Clinical Trial Matching

Search for clinical trials that might be right for you.

Thank you for your interest in our clinical trial matching service. Sign up for the Lung Cancer Registry and complete your survey to use the Antidote clinical trial matching tool that provides a tailored list of clinical trials for which you might be eligible. You can also request more personalized help from a LungMATCH specialist.

Please register today to complete your survey and find the right clinical trial for you.

Already a Member? Log in to use the clinical trial matching service.

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Want more personalized guidance?

Join and request contact from a LungMATCH specialist TODAY! If you have questions about clinical trials or would like some help doing a search for clinical trials our LungMATCH specialists can help you do a search and suggest questions for when you talk about trials with your oncologist.



Questions About Clinical Trials

Clinical trials are an important consideration in your lung cancer treatment path, but finding the right one can be overwhelming. Thanks to our Clinical Trial Matching Service partner, Antidote, we answered some of the most commonly asked questions about clinical trials.

A clinical trial is a research study to determine whether a new drug, combination of drugs, procedure or medical device is safe and effective. Sometimes clinical trials explore different ways of using treatments to make them more effective, easier to use and/or decrease side effects. Clinical trials may also be done to learn how to best use a treatment in a specific group of people.

  • Treatment Studies – Test new or different approaches to treatment.
  • Prevention Studies – Focus on preventing disease or stopping diseases from returning.
  • Diagnostic Studies – Identify new and improved tests or new procedures for diagnosing particular diseases or conditions.
  • Screening Studies – Test to find the best ways to detect diseases or conditions.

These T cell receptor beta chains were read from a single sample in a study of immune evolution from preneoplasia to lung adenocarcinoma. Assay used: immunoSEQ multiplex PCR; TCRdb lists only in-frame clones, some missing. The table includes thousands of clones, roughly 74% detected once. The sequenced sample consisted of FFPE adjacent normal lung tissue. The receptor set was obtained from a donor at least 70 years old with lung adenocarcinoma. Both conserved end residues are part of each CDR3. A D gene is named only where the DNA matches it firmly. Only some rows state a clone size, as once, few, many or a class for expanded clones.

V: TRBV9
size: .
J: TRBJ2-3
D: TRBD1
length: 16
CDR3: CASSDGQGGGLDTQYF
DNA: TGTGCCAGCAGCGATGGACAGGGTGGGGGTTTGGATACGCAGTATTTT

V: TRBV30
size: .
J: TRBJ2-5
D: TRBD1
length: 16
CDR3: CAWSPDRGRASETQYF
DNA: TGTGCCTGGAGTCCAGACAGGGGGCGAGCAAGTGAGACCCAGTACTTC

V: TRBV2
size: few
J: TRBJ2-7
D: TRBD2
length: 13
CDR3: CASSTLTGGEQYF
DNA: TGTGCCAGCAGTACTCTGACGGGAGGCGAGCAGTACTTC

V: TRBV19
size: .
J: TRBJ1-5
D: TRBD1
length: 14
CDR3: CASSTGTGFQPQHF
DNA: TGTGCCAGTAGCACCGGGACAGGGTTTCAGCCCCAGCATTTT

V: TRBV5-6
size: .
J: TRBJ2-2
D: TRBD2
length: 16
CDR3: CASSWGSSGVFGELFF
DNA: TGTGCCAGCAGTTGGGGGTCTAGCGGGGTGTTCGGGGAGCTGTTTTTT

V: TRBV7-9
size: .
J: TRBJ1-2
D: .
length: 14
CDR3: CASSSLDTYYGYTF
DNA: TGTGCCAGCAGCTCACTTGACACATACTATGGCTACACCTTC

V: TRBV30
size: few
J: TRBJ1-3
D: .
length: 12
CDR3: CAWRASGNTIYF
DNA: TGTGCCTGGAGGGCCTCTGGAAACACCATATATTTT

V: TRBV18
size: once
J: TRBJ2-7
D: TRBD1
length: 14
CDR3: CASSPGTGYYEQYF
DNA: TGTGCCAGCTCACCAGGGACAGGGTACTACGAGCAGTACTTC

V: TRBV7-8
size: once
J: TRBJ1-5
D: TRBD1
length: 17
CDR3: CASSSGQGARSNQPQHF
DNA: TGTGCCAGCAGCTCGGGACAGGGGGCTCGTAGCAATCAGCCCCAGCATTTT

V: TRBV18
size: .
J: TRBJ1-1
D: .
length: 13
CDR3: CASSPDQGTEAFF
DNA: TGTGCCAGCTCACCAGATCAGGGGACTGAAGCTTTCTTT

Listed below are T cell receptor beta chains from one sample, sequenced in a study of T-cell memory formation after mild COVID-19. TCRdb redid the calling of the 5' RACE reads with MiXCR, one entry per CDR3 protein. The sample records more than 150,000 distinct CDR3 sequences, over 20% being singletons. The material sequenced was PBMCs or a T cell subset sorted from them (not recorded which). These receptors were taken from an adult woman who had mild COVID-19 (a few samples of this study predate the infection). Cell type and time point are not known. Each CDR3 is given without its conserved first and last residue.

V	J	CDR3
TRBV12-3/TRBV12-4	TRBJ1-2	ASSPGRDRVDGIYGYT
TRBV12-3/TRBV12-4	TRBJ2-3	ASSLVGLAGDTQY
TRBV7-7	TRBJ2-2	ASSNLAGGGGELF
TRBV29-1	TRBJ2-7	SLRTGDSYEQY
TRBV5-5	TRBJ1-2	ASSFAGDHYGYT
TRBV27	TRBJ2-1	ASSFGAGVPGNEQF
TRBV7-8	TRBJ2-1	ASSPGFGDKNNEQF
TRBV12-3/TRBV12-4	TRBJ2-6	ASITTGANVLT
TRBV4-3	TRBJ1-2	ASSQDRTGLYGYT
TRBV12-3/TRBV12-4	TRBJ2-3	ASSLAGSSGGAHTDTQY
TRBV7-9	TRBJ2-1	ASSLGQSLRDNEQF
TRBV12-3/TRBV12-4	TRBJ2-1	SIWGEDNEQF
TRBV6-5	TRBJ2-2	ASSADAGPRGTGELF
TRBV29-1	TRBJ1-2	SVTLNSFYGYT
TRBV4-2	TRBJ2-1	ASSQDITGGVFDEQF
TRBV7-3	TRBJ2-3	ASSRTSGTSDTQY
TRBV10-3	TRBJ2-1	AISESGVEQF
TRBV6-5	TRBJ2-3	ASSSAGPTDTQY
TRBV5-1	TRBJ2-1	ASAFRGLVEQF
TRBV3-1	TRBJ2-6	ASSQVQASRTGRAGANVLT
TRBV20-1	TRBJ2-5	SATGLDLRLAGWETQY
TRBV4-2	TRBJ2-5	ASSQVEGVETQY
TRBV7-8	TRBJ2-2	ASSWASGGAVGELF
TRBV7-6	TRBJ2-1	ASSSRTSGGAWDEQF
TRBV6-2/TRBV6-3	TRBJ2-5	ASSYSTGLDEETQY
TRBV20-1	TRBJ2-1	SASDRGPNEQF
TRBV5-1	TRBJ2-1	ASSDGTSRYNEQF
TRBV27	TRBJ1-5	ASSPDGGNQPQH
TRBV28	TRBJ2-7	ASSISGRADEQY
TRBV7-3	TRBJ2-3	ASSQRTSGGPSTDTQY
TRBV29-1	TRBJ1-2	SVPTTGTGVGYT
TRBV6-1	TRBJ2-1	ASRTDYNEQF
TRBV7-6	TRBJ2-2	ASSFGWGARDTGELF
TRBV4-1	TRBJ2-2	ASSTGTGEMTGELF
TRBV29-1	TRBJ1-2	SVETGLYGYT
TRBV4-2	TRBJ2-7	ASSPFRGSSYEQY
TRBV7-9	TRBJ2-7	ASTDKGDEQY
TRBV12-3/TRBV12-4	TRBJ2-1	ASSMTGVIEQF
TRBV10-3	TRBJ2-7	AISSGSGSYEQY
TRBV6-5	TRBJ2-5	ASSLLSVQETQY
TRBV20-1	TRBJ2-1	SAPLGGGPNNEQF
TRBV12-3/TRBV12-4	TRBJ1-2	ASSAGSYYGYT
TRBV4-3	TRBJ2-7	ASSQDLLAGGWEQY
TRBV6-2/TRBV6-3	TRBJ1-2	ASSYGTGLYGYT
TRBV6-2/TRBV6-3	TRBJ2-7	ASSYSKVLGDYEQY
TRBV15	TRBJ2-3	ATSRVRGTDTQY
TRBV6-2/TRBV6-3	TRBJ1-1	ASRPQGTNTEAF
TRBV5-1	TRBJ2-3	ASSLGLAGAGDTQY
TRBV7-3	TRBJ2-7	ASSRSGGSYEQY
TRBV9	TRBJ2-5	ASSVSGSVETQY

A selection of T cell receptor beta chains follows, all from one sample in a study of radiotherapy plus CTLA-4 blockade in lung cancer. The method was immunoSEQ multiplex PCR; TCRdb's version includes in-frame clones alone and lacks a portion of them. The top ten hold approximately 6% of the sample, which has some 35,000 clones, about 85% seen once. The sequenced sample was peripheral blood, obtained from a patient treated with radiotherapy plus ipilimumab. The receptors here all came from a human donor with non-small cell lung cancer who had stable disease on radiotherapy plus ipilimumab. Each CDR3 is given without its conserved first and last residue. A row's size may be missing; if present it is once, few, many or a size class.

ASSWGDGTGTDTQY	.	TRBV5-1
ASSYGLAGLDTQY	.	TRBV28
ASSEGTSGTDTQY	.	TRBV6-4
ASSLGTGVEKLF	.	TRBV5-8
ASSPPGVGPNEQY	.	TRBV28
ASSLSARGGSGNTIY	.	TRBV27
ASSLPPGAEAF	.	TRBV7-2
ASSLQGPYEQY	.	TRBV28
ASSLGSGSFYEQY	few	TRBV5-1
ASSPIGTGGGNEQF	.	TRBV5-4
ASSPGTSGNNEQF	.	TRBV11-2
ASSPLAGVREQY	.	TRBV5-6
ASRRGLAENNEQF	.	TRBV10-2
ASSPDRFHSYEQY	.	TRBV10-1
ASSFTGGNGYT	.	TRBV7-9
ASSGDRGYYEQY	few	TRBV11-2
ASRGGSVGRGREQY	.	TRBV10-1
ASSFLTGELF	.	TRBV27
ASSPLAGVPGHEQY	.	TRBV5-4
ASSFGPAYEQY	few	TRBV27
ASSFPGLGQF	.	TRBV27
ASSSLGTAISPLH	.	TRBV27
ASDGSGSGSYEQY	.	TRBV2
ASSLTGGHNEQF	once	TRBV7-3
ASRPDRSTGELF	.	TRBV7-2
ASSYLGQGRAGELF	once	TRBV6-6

• Quality of Life Studies – Evaluate the effects of treatments on comfort and quality of life.
  • Post-Surveillance Studies – Follow the effects of an approved therapy after widespread use.

Clinical trials offer access to the latest treatments in development, with personalized care at no cost (many even compensate participants for time and travel). Many participants report that they feel like they are making a difference by contributing to research in their condition and paving the way for better treatment and care for patients in the future.

It’s important to remember that the drugs being evaluated in clinical trials have not yet been approved by the Food and Drug Administration (FDA). This means that there is a risk that the potential treatment might not work as anticipated, or you may experience unexpected side effects. It’s important to weigh these risks against the benefits of being in a trial, and talk to your doctor and the study team about your decision.

Every clinical study has strict guidelines about who can and cannot participate. This is done in order to maintain the integrity of the research. These guidelines spell out requirements, which are often called eligibility criteria; if someone meets those requirements, he or she is considered “eligible” for the study and may move forward with enrolling. Similarly, many studies also list ineligibility criteria, which lists the requirements that would disqualify a someone from a trial.

A clinical trial often tests a potential new treatment versus a control, which can be a placebo. It is important to know that on a clinical trial you will not receive less treatment than the ‘standard of care’ or what is considered current best practice. Even in trials where a placebo or inactive medicine is being used as the control to compare to a new treatment, that placebo is being given with the standard of care. It’s important to talk to the study team before the trial to make sure you understand what the trial is testing and what options you may be given.

Be sure to talk to you doctor at your next appointment, as he or she may be a good resource. But keep in mind that many doctors are so busy caring for patients that they may not be aware of the latest research options. You can also look online to find a trial that is right for you. This could include connecting with fellow patients on social media, reaching out to advocacy groups, or using our online clinical trial search tool, powered by Antidote.